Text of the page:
Texting by the Numbers
There are 234 million mobile device users in the United States—that’s more than the amount of people who use Facebook, Google+ and Pinterest combined. Seventy-four percent of Americans—or 174 million of us—text daily. Every day, Americans send 6.4 billion texts.
But that’s just raw data. What does this sheer volume of texts mean for mobile marketers?
Well, if people do text, what don’t they do? Eighty-eight percent of emails are never opened. 84 percent of posts in Facebook feeds are never read and 71 percent of Tweets go unseen. But an astounding 98 percent of texts are opened and read within a few minutes.
SMS: Marketing Gold
Statistics aside, there are countless reasons that small business marketers simply can’t ignore SMS. First and foremost, speed. It is quicker, easier and requires fewer resources to create a text message than virtually any other form of marketing.
The second benefit is, of course, cost. Texts are not only effective and easy to create, but the low price of SMS marketing puts it within reach of most businesses.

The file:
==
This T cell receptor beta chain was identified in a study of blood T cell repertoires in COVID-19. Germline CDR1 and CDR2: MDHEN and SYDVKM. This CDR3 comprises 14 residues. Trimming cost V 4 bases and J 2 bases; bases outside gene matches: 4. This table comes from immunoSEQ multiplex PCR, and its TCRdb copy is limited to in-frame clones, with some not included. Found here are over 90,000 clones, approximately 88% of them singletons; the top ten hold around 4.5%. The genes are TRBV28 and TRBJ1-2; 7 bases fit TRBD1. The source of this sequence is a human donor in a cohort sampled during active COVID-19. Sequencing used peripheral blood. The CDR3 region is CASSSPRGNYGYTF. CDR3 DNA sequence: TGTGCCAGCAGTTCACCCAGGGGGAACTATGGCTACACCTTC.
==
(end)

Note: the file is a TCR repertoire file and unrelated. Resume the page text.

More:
Also, SMS campaigns—by the nature of their association with direct phone numbers—are easy to track and analyze for effectiveness.
Business is Personal
There is one benefit of SMS marketing, however, that stands out above all others as being irreplaceable—even after 22 years and an avalanche of new marketing technologies: intimacy. The more and more dependent we become on our phones, the more ingrained texting becomes in our daily existence. Since they are directly associated with our unlisted cell phone numbers—unlike Facebook inboxes, direct messages or emails—text messages are one of the last bastions of truly personal communication.
The old, simple, original text is still the undisputed king of mobile marketing—especially if you do business overseas, where texting is even more prevalent. When measured by virtually any yardstick—intimacy, efficiency, cost and speed—the ubiquitous text message is still the most direct route between your small business and a potential sale.
Author: Andrew Lisa is a freelance marketing writer. He covers mobile marketing and social media.